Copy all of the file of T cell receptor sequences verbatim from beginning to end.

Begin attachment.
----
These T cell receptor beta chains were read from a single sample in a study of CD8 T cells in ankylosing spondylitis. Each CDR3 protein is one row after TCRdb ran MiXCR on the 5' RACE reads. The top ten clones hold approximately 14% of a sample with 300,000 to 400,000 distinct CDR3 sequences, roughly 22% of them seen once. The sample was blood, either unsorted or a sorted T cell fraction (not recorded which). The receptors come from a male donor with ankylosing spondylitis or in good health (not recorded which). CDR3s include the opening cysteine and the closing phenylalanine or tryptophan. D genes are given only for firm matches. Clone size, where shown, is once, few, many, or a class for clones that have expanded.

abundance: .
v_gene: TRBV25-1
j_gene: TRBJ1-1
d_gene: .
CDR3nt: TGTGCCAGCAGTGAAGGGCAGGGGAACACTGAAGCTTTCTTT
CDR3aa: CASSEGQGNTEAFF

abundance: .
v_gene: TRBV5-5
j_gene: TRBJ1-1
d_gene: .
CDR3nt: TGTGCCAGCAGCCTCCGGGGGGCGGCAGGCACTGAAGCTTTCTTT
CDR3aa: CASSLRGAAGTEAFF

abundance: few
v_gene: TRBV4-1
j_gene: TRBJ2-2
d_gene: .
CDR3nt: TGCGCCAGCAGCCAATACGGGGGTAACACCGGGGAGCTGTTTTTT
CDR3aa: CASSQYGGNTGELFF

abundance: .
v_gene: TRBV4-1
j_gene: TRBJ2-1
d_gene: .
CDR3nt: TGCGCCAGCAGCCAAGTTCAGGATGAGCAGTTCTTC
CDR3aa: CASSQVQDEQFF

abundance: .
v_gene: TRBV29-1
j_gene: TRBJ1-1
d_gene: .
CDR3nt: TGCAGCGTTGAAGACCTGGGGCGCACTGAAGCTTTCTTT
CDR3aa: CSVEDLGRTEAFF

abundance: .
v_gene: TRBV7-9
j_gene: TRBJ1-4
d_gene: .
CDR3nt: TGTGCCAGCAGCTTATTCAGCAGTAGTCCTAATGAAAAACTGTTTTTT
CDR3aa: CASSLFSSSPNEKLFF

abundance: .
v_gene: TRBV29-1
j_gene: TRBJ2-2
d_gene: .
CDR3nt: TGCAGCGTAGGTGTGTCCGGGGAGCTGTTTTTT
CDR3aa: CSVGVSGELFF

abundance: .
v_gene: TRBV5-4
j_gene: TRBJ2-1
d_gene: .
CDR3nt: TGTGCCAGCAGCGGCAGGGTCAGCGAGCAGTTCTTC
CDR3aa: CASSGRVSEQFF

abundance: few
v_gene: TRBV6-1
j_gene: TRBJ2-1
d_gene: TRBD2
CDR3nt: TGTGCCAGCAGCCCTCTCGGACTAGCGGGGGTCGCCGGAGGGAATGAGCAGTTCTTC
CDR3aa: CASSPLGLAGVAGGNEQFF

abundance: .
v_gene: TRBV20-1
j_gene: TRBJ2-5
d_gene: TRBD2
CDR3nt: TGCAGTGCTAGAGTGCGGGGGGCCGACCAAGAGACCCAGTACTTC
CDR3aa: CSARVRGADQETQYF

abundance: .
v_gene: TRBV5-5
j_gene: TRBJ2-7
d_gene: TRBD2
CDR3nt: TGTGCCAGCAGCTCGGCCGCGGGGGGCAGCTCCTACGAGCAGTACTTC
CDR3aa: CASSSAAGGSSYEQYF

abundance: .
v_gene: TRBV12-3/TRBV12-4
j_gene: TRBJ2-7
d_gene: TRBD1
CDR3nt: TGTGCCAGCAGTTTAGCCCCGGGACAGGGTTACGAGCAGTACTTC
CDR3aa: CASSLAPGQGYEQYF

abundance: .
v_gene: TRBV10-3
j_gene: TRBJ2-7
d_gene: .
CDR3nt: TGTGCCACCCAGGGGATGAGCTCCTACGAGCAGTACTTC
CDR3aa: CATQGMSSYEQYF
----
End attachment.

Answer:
These T cell receptor beta chains were read from a single sample in a study of CD8 T cells in ankylosing spondylitis. Each CDR3 protein is one row after TCRdb ran MiXCR on the 5' RACE reads. The top ten clones hold approximately 14% of a sample with 300,000 to 400,000 distinct CDR3 sequences, roughly 22% of them seen once. The sample was blood, either unsorted or a sorted T cell fraction (not recorded which). The receptors come from a male donor with ankylosing spondylitis or in good health (not recorded which). CDR3s include the opening cysteine and the closing phenylalanine or tryptophan. D genes are given only for firm matches. Clone size, where shown, is once, few, many, or a class for clones that have expanded.

abundance: .
v_gene: TRBV25-1
j_gene: TRBJ1-1
d_gene: .
CDR3nt: TGTGCCAGCAGTGAAGGGCAGGGGAACACTGAAGCTTTCTTT
CDR3aa: CASSEGQGNTEAFF

abundance: .
v_gene: TRBV5-5
j_gene: TRBJ1-1
d_gene: .
CDR3nt: TGTGCCAGCAGCCTCCGGGGGGCGGCAGGCACTGAAGCTTTCTTT
CDR3aa: CASSLRGAAGTEAFF

abundance: few
v_gene: TRBV4-1
j_gene: TRBJ2-2
d_gene: .
CDR3nt: TGCGCCAGCAGCCAATACGGGGGTAACACCGGGGAGCTGTTTTTT
CDR3aa: CASSQYGGNTGELFF

abundance: .
v_gene: TRBV4-1
j_gene: TRBJ2-1
d_gene: .
CDR3nt: TGCGCCAGCAGCCAAGTTCAGGATGAGCAGTTCTTC
CDR3aa: CASSQVQDEQFF

abundance: .
v_gene: TRBV29-1
j_gene: TRBJ1-1
d_gene: .
CDR3nt: TGCAGCGTTGAAGACCTGGGGCGCACTGAAGCTTTCTTT
CDR3aa: CSVEDLGRTEAFF

abundance: .
v_gene: TRBV7-9
j_gene: TRBJ1-4
d_gene: .
CDR3nt: TGTGCCAGCAGCTTATTCAGCAGTAGTCCTAATGAAAAACTGTTTTTT
CDR3aa: CASSLFSSSPNEKLFF

abundance: .
v_gene: TRBV29-1
j_gene: TRBJ2-2
d_gene: .
CDR3nt: TGCAGCGTAGGTGTGTCCGGGGAGCTGTTTTTT
CDR3aa: CSVGVSGELFF

abundance: .
v_gene: TRBV5-4
j_gene: TRBJ2-1
d_gene: .
CDR3nt: TGTGCCAGCAGCGGCAGGGTCAGCGAGCAGTTCTTC
CDR3aa: CASSGRVSEQFF

abundance: few
v_gene: TRBV6-1
j_gene: TRBJ2-1
d_gene: TRBD2
CDR3nt: TGTGCCAGCAGCCCTCTCGGACTAGCGGGGGTCGCCGGAGGGAATGAGCAGTTCTTC
CDR3aa: CASSPLGLAGVAGGNEQFF

abundance: .
v_gene: TRBV20-1
j_gene: TRBJ2-5
d_gene: TRBD2
CDR3nt: TGCAGTGCTAGAGTGCGGGGGGCCGACCAAGAGACCCAGTACTTC
CDR3aa: CSARVRGADQETQYF

abundance: .
v_gene: TRBV5-5
j_gene: TRBJ2-7
d_gene: TRBD2
CDR3nt: TGTGCCAGCAGCTCGGCCGCGGGGGGCAGCTCCTACGAGCAGTACTTC
CDR3aa: CASSSAAGGSSYEQYF

abundance: .
v_gene: TRBV12-3/TRBV12-4
j_gene: TRBJ2-7
d_gene: TRBD1
CDR3nt: TGTGCCAGCAGTTTAGCCCCGGGACAGGGTTACGAGCAGTACTTC
CDR3aa: CASSLAPGQGYEQYF

abundance: .
v_gene: TRBV10-3
j_gene: TRBJ2-7
d_gene: .
CDR3nt: TGTGCCACCCAGGGGATGAGCTCCTACGAGCAGTACTTC
CDR3aa: CATQGMSSYEQYF